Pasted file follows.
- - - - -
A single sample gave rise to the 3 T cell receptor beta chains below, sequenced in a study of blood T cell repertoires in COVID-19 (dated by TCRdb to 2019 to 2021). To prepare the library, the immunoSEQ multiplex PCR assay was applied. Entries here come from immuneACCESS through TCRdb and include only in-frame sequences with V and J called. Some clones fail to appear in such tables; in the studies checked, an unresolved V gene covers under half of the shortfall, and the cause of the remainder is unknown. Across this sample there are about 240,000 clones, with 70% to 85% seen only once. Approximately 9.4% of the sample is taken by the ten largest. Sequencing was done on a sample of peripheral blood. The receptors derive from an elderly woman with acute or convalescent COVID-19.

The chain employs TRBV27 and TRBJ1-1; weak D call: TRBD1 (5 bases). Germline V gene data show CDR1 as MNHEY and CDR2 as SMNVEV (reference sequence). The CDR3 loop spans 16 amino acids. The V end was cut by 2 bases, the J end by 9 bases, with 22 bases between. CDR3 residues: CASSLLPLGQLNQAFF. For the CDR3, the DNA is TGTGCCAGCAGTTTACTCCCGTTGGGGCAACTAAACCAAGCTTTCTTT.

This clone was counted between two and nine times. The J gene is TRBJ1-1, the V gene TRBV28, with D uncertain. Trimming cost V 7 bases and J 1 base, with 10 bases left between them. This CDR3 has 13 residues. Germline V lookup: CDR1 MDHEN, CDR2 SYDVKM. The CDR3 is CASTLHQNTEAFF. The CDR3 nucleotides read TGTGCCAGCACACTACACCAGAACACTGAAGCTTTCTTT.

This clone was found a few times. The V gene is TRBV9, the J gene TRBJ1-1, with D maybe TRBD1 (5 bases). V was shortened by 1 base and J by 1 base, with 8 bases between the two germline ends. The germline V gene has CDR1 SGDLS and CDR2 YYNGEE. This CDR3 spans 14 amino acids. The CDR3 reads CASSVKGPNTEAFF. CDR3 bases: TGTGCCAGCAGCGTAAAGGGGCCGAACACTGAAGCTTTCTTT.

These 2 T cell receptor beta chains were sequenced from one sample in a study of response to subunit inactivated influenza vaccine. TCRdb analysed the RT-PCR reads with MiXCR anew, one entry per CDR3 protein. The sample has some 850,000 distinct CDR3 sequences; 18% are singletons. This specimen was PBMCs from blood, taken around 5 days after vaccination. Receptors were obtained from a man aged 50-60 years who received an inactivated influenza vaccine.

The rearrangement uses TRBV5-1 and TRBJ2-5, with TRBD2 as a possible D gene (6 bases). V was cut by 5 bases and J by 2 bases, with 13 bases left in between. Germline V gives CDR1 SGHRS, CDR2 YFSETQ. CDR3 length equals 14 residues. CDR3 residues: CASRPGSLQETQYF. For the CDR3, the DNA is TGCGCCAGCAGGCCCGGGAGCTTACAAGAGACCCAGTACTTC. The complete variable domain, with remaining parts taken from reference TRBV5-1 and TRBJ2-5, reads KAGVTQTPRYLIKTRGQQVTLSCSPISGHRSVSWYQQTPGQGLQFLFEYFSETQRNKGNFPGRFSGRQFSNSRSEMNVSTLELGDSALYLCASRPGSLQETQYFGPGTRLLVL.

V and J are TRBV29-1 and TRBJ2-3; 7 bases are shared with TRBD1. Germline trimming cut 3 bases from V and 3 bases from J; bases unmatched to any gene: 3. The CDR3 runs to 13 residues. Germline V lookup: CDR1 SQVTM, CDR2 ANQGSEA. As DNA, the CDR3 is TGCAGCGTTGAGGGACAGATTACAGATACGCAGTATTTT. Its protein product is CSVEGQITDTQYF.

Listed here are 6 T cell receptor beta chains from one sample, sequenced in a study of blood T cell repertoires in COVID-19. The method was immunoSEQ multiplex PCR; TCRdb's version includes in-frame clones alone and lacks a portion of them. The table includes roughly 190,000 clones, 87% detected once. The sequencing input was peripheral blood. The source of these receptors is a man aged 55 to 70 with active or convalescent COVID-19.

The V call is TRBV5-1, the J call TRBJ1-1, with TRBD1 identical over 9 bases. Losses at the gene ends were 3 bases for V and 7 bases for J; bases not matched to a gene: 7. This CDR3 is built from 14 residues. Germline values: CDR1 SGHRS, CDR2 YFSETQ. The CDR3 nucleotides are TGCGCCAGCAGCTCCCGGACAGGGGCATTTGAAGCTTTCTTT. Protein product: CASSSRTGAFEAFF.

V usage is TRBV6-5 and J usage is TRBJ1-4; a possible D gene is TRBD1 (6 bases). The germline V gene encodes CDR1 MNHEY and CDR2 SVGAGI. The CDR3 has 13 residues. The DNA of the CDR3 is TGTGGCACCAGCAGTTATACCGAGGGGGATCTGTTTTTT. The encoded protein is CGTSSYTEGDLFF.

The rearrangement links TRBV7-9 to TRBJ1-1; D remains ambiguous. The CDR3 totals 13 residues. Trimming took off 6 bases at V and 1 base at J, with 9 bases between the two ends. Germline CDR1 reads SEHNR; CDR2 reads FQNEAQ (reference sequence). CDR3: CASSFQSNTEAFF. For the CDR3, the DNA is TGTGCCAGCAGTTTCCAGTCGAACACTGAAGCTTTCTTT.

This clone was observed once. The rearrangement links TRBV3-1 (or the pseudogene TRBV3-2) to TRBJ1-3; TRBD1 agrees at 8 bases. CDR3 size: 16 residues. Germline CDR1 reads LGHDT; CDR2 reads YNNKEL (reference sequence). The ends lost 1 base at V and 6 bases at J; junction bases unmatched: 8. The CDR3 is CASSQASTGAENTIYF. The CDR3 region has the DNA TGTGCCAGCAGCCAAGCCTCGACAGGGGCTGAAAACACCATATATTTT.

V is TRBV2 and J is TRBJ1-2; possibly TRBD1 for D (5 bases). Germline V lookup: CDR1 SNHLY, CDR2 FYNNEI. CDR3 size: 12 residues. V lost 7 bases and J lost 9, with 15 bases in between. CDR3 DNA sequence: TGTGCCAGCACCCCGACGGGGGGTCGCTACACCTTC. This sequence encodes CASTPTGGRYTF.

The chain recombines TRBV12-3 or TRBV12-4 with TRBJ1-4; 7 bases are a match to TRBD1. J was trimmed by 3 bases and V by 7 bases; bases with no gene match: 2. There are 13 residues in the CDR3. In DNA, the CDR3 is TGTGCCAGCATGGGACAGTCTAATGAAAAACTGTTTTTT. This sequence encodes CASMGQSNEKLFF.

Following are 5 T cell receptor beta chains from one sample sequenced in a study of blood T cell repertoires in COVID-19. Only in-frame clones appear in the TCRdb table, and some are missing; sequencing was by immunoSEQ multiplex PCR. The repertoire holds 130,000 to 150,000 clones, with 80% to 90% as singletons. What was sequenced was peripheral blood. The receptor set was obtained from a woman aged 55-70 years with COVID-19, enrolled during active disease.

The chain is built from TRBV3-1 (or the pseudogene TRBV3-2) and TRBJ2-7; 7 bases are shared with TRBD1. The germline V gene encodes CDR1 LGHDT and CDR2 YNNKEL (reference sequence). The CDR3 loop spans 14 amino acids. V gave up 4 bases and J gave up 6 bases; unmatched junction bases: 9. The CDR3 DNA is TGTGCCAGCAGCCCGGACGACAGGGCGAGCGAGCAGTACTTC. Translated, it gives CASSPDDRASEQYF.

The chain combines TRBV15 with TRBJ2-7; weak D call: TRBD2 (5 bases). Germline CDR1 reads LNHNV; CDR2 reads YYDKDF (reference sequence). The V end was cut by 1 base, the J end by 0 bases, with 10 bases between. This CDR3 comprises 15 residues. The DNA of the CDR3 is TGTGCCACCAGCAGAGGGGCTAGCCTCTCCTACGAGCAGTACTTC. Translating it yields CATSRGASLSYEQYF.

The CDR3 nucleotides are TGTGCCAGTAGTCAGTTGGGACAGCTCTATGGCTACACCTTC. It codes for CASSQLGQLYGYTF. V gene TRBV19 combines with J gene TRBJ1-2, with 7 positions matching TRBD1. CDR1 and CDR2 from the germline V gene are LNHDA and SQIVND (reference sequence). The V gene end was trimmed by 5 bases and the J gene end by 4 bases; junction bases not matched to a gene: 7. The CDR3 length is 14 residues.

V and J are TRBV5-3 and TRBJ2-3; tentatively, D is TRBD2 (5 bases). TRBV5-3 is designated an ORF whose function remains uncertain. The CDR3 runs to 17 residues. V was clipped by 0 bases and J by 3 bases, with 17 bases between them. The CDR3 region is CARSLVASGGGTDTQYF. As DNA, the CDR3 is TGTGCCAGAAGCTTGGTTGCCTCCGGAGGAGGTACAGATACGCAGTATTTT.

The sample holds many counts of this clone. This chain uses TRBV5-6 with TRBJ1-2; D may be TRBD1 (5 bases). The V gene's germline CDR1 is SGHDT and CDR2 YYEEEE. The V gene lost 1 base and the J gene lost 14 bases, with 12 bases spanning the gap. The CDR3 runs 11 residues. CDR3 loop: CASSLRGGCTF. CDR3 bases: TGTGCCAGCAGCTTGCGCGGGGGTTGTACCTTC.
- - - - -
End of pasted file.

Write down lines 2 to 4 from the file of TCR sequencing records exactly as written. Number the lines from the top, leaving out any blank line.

The chain employs TRBV27 and TRBJ1-1; weak D call: TRBD1 (5 bases). Germline V gene data show CDR1 as MNHEY and CDR2 as SMNVEV (reference sequence). The CDR3 loop spans 16 amino acids. The V end was cut by 2 bases, the J end by 9 bases, with 22 bases between. CDR3 residues: CASSLLPLGQLNQAFF. For the CDR3, the DNA is TGTGCCAGCAGTTTACTCCCGTTGGGGCAACTAAACCAAGCTTTCTTT.

This clone was counted between two and nine times. The J gene is TRBJ1-1, the V gene TRBV28, with D uncertain. Trimming cost V 7 bases and J 1 base, with 10 bases left between them. This CDR3 has 13 residues. Germline V lookup: CDR1 MDHEN, CDR2 SYDVKM. The CDR3 is CASTLHQNTEAFF. The CDR3 nucleotides read TGTGCCAGCACACTACACCAGAACACTGAAGCTTTCTTT.

This clone was found a few times. The V gene is TRBV9, the J gene TRBJ1-1, with D maybe TRBD1 (5 bases). V was shortened by 1 base and J by 1 base, with 8 bases between the two germline ends. The germline V gene has CDR1 SGDLS and CDR2 YYNGEE. This CDR3 spans 14 amino acids. The CDR3 reads CASSVKGPNTEAFF. CDR3 bases: TGTGCCAGCAGCGTAAAGGGGCCGAACACTGAAGCTTTCTTT.